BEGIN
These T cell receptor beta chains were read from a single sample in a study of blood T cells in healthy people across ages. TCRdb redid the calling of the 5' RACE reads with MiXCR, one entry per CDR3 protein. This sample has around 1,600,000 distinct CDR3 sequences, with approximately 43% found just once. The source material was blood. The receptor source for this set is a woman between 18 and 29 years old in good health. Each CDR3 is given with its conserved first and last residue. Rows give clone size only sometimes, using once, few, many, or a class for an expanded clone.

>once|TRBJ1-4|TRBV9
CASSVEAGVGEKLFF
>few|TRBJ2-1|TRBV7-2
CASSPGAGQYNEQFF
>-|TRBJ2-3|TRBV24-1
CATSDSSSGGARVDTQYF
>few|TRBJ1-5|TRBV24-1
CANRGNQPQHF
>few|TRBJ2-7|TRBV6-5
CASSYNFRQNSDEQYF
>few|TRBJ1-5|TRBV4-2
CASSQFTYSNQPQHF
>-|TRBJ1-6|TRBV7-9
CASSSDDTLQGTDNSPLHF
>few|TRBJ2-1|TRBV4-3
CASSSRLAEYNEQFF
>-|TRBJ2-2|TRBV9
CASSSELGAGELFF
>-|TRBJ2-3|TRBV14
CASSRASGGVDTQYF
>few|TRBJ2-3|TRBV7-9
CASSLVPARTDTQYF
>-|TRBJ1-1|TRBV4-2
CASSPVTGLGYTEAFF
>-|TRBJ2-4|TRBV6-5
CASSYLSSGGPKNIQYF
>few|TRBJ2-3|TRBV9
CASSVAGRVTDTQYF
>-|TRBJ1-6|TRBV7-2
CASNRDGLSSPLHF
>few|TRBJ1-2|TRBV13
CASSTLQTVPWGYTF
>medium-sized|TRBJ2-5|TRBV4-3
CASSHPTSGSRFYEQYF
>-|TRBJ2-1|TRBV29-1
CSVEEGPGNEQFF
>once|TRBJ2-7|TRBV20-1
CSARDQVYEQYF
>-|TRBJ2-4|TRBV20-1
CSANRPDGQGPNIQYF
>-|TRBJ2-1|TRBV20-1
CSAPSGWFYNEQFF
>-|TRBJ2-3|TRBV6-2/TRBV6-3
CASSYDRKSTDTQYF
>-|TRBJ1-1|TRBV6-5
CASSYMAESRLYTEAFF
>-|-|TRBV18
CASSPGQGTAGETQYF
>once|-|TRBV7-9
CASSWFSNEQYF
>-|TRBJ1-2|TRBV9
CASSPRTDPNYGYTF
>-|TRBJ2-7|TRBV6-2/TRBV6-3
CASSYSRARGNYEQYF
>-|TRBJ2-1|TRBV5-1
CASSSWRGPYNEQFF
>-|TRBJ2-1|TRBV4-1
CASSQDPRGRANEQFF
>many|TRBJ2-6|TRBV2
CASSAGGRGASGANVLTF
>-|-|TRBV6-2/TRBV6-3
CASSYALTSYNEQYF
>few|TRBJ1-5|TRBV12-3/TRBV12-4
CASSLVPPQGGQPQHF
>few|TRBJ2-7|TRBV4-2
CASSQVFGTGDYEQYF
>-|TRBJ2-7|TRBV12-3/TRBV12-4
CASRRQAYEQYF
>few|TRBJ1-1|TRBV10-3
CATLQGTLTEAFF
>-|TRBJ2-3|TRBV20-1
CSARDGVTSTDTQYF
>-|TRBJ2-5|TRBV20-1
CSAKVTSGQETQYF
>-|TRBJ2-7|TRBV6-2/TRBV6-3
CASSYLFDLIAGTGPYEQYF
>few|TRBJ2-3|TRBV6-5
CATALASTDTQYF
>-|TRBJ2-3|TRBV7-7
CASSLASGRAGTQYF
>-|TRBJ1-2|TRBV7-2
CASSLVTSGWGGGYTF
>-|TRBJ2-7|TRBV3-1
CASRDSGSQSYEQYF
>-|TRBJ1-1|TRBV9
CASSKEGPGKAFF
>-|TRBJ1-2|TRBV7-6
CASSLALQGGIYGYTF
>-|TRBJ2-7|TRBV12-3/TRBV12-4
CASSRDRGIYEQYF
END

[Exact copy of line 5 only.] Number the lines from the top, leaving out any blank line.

CASSPGAGQYNEQFF